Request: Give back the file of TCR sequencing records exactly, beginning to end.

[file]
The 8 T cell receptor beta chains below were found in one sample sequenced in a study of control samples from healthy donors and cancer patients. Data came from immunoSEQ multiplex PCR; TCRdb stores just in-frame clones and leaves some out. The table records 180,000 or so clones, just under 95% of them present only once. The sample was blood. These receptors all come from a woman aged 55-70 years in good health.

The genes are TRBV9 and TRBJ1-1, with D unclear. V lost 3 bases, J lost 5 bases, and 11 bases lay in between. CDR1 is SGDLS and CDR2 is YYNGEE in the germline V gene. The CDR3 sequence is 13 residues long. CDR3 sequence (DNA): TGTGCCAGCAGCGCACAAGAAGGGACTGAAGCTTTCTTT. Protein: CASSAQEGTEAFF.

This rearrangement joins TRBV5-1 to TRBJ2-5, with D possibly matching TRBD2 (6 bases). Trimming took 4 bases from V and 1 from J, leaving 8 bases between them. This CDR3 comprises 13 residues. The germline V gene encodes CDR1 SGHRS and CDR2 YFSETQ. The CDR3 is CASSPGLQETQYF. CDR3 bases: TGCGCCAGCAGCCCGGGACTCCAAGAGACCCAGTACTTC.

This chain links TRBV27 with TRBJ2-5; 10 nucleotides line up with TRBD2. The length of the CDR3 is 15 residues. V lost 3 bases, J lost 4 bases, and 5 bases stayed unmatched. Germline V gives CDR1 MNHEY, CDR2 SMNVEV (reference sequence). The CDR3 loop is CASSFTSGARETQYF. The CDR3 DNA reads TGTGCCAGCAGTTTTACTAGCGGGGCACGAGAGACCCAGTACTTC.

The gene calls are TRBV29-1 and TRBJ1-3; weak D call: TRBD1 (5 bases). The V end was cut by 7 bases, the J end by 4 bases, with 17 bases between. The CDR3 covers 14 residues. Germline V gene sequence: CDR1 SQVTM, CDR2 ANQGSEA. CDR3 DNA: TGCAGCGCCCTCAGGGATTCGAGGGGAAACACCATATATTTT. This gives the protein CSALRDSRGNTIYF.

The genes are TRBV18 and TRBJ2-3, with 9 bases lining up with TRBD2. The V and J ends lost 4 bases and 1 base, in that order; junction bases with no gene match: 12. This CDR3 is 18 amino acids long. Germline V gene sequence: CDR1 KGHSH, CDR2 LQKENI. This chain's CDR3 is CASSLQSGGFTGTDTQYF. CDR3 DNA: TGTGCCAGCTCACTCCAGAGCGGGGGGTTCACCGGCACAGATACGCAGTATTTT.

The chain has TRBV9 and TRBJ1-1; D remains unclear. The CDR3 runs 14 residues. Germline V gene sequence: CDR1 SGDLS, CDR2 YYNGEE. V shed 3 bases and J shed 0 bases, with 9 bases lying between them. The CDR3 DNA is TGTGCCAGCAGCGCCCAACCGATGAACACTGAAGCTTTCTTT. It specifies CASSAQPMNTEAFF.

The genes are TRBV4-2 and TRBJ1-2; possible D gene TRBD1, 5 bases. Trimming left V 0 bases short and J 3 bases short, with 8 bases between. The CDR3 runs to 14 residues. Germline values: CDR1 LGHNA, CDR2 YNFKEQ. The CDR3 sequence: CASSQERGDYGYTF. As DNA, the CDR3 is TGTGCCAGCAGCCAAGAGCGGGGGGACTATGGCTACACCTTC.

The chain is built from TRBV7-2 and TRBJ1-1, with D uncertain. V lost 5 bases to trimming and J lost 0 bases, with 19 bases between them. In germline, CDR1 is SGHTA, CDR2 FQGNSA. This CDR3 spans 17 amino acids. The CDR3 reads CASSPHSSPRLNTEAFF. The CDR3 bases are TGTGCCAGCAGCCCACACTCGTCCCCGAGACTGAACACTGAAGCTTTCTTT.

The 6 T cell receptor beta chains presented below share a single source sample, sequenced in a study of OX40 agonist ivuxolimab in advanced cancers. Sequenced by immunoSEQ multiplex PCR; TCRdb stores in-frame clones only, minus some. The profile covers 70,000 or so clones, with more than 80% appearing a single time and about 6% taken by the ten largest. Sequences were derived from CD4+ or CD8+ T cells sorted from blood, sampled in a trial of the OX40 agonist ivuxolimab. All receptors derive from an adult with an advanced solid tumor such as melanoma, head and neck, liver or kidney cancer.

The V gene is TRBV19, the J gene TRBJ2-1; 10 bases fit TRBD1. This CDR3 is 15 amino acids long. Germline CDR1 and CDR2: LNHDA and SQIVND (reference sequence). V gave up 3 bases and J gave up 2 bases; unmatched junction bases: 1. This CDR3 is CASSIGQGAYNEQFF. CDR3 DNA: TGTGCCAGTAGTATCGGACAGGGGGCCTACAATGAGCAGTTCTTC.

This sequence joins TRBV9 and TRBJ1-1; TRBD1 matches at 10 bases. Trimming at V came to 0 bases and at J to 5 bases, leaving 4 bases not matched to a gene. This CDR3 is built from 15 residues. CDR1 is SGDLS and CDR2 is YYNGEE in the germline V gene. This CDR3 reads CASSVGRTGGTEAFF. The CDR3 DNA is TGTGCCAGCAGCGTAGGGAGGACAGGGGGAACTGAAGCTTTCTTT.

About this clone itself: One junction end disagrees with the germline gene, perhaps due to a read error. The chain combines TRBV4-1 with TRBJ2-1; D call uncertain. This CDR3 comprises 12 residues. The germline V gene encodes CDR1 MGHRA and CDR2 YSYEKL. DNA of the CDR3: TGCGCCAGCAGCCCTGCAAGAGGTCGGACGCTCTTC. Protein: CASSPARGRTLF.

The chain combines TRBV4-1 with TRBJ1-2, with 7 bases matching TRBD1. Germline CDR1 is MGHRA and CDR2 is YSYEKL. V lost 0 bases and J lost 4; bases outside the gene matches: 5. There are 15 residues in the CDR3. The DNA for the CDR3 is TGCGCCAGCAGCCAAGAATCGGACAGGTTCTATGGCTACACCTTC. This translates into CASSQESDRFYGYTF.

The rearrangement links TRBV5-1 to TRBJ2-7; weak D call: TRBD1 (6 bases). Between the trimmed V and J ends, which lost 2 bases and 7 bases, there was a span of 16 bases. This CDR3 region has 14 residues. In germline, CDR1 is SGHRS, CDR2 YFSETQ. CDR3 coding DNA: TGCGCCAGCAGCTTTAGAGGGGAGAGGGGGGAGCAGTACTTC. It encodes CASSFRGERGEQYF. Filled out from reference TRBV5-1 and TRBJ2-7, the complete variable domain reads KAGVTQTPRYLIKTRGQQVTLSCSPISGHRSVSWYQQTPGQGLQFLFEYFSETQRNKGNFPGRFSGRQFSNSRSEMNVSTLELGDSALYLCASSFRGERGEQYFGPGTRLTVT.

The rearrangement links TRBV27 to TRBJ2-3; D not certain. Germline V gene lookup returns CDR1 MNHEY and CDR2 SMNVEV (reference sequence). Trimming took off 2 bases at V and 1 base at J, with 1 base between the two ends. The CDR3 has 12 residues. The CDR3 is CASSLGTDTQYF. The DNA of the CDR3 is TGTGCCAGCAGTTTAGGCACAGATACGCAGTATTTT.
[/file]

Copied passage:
The 8 T cell receptor beta chains below were found in one sample sequenced in a study of control samples from healthy donors and cancer patients. Data came from immunoSEQ multiplex PCR; TCRdb stores just in-frame clones and leaves some out. The table records 180,000 or so clones, just under 95% of them present only once. The sample was blood. These receptors all come from a woman aged 55-70 years in good health.

The genes are TRBV9 and TRBJ1-1, with D unclear. V lost 3 bases, J lost 5 bases, and 11 bases lay in between. CDR1 is SGDLS and CDR2 is YYNGEE in the germline V gene. The CDR3 sequence is 13 residues long. CDR3 sequence (DNA): TGTGCCAGCAGCGCACAAGAAGGGACTGAAGCTTTCTTT. Protein: CASSAQEGTEAFF.

This rearrangement joins TRBV5-1 to TRBJ2-5, with D possibly matching TRBD2 (6 bases). Trimming took 4 bases from V and 1 from J, leaving 8 bases between them. This CDR3 comprises 13 residues. The germline V gene encodes CDR1 SGHRS and CDR2 YFSETQ. The CDR3 is CASSPGLQETQYF. CDR3 bases: TGCGCCAGCAGCCCGGGACTCCAAGAGACCCAGTACTTC.

This chain links TRBV27 with TRBJ2-5; 10 nucleotides line up with TRBD2. The length of the CDR3 is 15 residues. V lost 3 bases, J lost 4 bases, and 5 bases stayed unmatched. Germline V gives CDR1 MNHEY, CDR2 SMNVEV (reference sequence). The CDR3 loop is CASSFTSGARETQYF. The CDR3 DNA reads TGTGCCAGCAGTTTTACTAGCGGGGCACGAGAGACCCAGTACTTC.

The gene calls are TRBV29-1 and TRBJ1-3; weak D call: TRBD1 (5 bases). The V end was cut by 7 bases, the J end by 4 bases, with 17 bases between. The CDR3 covers 14 residues. Germline V gene sequence: CDR1 SQVTM, CDR2 ANQGSEA. CDR3 DNA: TGCAGCGCCCTCAGGGATTCGAGGGGAAACACCATATATTTT. This gives the protein CSALRDSRGNTIYF.

The genes are TRBV18 and TRBJ2-3, with 9 bases lining up with TRBD2. The V and J ends lost 4 bases and 1 base, in that order; junction bases with no gene match: 12. This CDR3 is 18 amino acids long. Germline V gene sequence: CDR1 KGHSH, CDR2 LQKENI. This chain's CDR3 is CASSLQSGGFTGTDTQYF. CDR3 DNA: TGTGCCAGCTCACTCCAGAGCGGGGGGTTCACCGGCACAGATACGCAGTATTTT.

The chain has TRBV9 and TRBJ1-1; D remains unclear. The CDR3 runs 14 residues. Germline V gene sequence: CDR1 SGDLS, CDR2 YYNGEE. V shed 3 bases and J shed 0 bases, with 9 bases lying between them. The CDR3 DNA is TGTGCCAGCAGCGCCCAACCGATGAACACTGAAGCTTTCTTT. It specifies CASSAQPMNTEAFF.

The genes are TRBV4-2 and TRBJ1-2; possible D gene TRBD1, 5 bases. Trimming left V 0 bases short and J 3 bases short, with 8 bases between. The CDR3 runs to 14 residues. Germline values: CDR1 LGHNA, CDR2 YNFKEQ. The CDR3 sequence: CASSQERGDYGYTF. As DNA, the CDR3 is TGTGCCAGCAGCCAAGAGCGGGGGGACTATGGCTACACCTTC.

The chain is built from TRBV7-2 and TRBJ1-1, with D uncertain. V lost 5 bases to trimming and J lost 0 bases, with 19 bases between them. In germline, CDR1 is SGHTA, CDR2 FQGNSA. This CDR3 spans 17 amino acids. The CDR3 reads CASSPHSSPRLNTEAFF. The CDR3 bases are TGTGCCAGCAGCCCACACTCGTCCCCGAGACTGAACACTGAAGCTTTCTTT.

The 6 T cell receptor beta chains presented below share a single source sample, sequenced in a study of OX40 agonist ivuxolimab in advanced cancers. Sequenced by immunoSEQ multiplex PCR; TCRdb stores in-frame clones only, minus some. The profile covers 70,000 or so clones, with more than 80% appearing a single time and about 6% taken by the ten largest. Sequences were derived from CD4+ or CD8+ T cells sorted from blood, sampled in a trial of the OX40 agonist ivuxolimab. All receptors derive from an adult with an advanced solid tumor such as melanoma, head and neck, liver or kidney cancer.

The V gene is TRBV19, the J gene TRBJ2-1; 10 bases fit TRBD1. This CDR3 is 15 amino acids long. Germline CDR1 and CDR2: LNHDA and SQIVND (reference sequence). V gave up 3 bases and J gave up 2 bases; unmatched junction bases: 1. This CDR3 is CASSIGQGAYNEQFF. CDR3 DNA: TGTGCCAGTAGTATCGGACAGGGGGCCTACAATGAGCAGTTCTTC.

This sequence joins TRBV9 and TRBJ1-1; TRBD1 matches at 10 bases. Trimming at V came to 0 bases and at J to 5 bases, leaving 4 bases not matched to a gene. This CDR3 is built from 15 residues. CDR1 is SGDLS and CDR2 is YYNGEE in the germline V gene. This CDR3 reads CASSVGRTGGTEAFF. The CDR3 DNA is TGTGCCAGCAGCGTAGGGAGGACAGGGGGAACTGAAGCTTTCTTT.

About this clone itself: One junction end disagrees with the germline gene, perhaps due to a read error. The chain combines TRBV4-1 with TRBJ2-1; D call uncertain. This CDR3 comprises 12 residues. The germline V gene encodes CDR1 MGHRA and CDR2 YSYEKL. DNA of the CDR3: TGCGCCAGCAGCCCTGCAAGAGGTCGGACGCTCTTC. Protein: CASSPARGRTLF.

The chain combines TRBV4-1 with TRBJ1-2, with 7 bases matching TRBD1. Germline CDR1 is MGHRA and CDR2 is YSYEKL. V lost 0 bases and J lost 4; bases outside the gene matches: 5. There are 15 residues in the CDR3. The DNA for the CDR3 is TGCGCCAGCAGCCAAGAATCGGACAGGTTCTATGGCTACACCTTC. This translates into CASSQESDRFYGYTF.

The rearrangement links TRBV5-1 to TRBJ2-7; weak D call: TRBD1 (6 bases). Between the trimmed V and J ends, which lost 2 bases and 7 bases, there was a span of 16 bases. This CDR3 region has 14 residues. In germline, CDR1 is SGHRS, CDR2 YFSETQ. CDR3 coding DNA: TGCGCCAGCAGCTTTAGAGGGGAGAGGGGGGAGCAGTACTTC. It encodes CASSFRGERGEQYF. Filled out from reference TRBV5-1 and TRBJ2-7, the complete variable domain reads KAGVTQTPRYLIKTRGQQVTLSCSPISGHRSVSWYQQTPGQGLQFLFEYFSETQRNKGNFPGRFSGRQFSNSRSEMNVSTLELGDSALYLCASSFRGERGEQYFGPGTRLTVT.

The rearrangement links TRBV27 to TRBJ2-3; D not certain. Germline V gene lookup returns CDR1 MNHEY and CDR2 SMNVEV (reference sequence). Trimming took off 2 bases at V and 1 base at J, with 1 base between the two ends. The CDR3 has 12 residues. The CDR3 is CASSLGTDTQYF. The DNA of the CDR3 is TGTGCCAGCAGTTTAGGCACAGATACGCAGTATTTT.